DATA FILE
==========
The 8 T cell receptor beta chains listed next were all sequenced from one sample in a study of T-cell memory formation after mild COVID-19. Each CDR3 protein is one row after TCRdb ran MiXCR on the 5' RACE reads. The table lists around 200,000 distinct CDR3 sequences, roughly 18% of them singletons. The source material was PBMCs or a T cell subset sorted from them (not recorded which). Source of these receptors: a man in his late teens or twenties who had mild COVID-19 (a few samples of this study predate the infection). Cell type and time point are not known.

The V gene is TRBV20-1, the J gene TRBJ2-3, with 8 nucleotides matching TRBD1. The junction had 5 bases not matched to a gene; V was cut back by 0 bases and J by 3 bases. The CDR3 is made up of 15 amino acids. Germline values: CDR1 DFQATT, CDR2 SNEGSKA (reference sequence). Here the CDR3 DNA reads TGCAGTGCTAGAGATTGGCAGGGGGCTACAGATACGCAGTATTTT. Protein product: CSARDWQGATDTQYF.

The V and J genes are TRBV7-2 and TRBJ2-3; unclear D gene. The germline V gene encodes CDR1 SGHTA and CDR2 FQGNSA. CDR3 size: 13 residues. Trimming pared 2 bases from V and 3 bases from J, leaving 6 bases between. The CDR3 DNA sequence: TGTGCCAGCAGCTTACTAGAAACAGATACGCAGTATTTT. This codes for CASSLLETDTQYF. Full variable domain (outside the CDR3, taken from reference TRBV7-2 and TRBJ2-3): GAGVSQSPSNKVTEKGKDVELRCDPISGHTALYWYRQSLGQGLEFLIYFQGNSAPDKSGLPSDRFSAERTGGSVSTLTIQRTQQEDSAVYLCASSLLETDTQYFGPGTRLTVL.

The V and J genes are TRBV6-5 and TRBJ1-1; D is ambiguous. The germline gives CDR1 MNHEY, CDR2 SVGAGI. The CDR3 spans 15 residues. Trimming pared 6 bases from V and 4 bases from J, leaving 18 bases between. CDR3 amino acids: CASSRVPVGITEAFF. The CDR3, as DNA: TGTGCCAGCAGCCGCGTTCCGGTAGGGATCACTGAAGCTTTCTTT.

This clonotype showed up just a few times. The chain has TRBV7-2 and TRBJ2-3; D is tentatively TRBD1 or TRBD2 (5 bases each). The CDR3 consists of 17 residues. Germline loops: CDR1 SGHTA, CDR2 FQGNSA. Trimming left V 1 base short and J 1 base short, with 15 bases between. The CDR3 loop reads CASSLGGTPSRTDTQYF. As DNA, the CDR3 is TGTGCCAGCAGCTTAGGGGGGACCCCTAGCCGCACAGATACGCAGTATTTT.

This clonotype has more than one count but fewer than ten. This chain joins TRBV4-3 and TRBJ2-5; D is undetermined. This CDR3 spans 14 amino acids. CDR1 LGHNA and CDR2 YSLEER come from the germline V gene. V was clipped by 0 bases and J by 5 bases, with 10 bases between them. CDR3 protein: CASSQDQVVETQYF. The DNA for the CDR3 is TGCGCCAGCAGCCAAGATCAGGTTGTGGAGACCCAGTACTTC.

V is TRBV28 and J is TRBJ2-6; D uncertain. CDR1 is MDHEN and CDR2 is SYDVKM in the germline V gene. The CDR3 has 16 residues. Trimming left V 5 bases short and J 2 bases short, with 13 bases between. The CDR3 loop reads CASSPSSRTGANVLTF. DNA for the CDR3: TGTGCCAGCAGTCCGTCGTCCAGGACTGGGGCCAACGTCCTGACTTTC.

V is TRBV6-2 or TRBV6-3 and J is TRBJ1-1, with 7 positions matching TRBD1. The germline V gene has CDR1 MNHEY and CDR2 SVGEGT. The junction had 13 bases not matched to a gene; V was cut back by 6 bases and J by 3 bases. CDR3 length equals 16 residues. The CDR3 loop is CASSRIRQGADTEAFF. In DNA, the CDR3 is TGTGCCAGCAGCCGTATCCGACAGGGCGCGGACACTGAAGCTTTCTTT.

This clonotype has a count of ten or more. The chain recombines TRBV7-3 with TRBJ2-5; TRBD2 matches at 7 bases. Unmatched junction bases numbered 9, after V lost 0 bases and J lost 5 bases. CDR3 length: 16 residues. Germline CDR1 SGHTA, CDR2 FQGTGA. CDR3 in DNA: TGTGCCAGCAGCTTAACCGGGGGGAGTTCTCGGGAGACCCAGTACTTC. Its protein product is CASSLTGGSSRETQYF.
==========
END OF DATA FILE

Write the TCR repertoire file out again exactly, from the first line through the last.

The 8 T cell receptor beta chains listed next were all sequenced from one sample in a study of T-cell memory formation after mild COVID-19. Each CDR3 protein is one row after TCRdb ran MiXCR on the 5' RACE reads. The table lists around 200,000 distinct CDR3 sequences, roughly 18% of them singletons. The source material was PBMCs or a T cell subset sorted from them (not recorded which). Source of these receptors: a man in his late teens or twenties who had mild COVID-19 (a few samples of this study predate the infection). Cell type and time point are not known.

The V gene is TRBV20-1, the J gene TRBJ2-3, with 8 nucleotides matching TRBD1. The junction had 5 bases not matched to a gene; V was cut back by 0 bases and J by 3 bases. The CDR3 is made up of 15 amino acids. Germline values: CDR1 DFQATT, CDR2 SNEGSKA (reference sequence). Here the CDR3 DNA reads TGCAGTGCTAGAGATTGGCAGGGGGCTACAGATACGCAGTATTTT. Protein product: CSARDWQGATDTQYF.

The V and J genes are TRBV7-2 and TRBJ2-3; unclear D gene. The germline V gene encodes CDR1 SGHTA and CDR2 FQGNSA. CDR3 size: 13 residues. Trimming pared 2 bases from V and 3 bases from J, leaving 6 bases between. The CDR3 DNA sequence: TGTGCCAGCAGCTTACTAGAAACAGATACGCAGTATTTT. This codes for CASSLLETDTQYF. Full variable domain (outside the CDR3, taken from reference TRBV7-2 and TRBJ2-3): GAGVSQSPSNKVTEKGKDVELRCDPISGHTALYWYRQSLGQGLEFLIYFQGNSAPDKSGLPSDRFSAERTGGSVSTLTIQRTQQEDSAVYLCASSLLETDTQYFGPGTRLTVL.

The V and J genes are TRBV6-5 and TRBJ1-1; D is ambiguous. The germline gives CDR1 MNHEY, CDR2 SVGAGI. The CDR3 spans 15 residues. Trimming pared 6 bases from V and 4 bases from J, leaving 18 bases between. CDR3 amino acids: CASSRVPVGITEAFF. The CDR3, as DNA: TGTGCCAGCAGCCGCGTTCCGGTAGGGATCACTGAAGCTTTCTTT.

This clonotype showed up just a few times. The chain has TRBV7-2 and TRBJ2-3; D is tentatively TRBD1 or TRBD2 (5 bases each). The CDR3 consists of 17 residues. Germline loops: CDR1 SGHTA, CDR2 FQGNSA. Trimming left V 1 base short and J 1 base short, with 15 bases between. The CDR3 loop reads CASSLGGTPSRTDTQYF. As DNA, the CDR3 is TGTGCCAGCAGCTTAGGGGGGACCCCTAGCCGCACAGATACGCAGTATTTT.

This clonotype has more than one count but fewer than ten. This chain joins TRBV4-3 and TRBJ2-5; D is undetermined. This CDR3 spans 14 amino acids. CDR1 LGHNA and CDR2 YSLEER come from the germline V gene. V was clipped by 0 bases and J by 5 bases, with 10 bases between them. CDR3 protein: CASSQDQVVETQYF. The DNA for the CDR3 is TGCGCCAGCAGCCAAGATCAGGTTGTGGAGACCCAGTACTTC.

V is TRBV28 and J is TRBJ2-6; D uncertain. CDR1 is MDHEN and CDR2 is SYDVKM in the germline V gene. The CDR3 has 16 residues. Trimming left V 5 bases short and J 2 bases short, with 13 bases between. The CDR3 loop reads CASSPSSRTGANVLTF. DNA for the CDR3: TGTGCCAGCAGTCCGTCGTCCAGGACTGGGGCCAACGTCCTGACTTTC.

V is TRBV6-2 or TRBV6-3 and J is TRBJ1-1, with 7 positions matching TRBD1. The germline V gene has CDR1 MNHEY and CDR2 SVGEGT. The junction had 13 bases not matched to a gene; V was cut back by 6 bases and J by 3 bases. CDR3 length equals 16 residues. The CDR3 loop is CASSRIRQGADTEAFF. In DNA, the CDR3 is TGTGCCAGCAGCCGTATCCGACAGGGCGCGGACACTGAAGCTTTCTTT.

This clonotype has a count of ten or more. The chain recombines TRBV7-3 with TRBJ2-5; TRBD2 matches at 7 bases. Unmatched junction bases numbered 9, after V lost 0 bases and J lost 5 bases. CDR3 length: 16 residues. Germline CDR1 SGHTA, CDR2 FQGTGA. CDR3 in DNA: TGTGCCAGCAGCTTAACCGGGGGGAGTTCTCGGGAGACCCAGTACTTC. Its protein product is CASSLTGGSSRETQYF.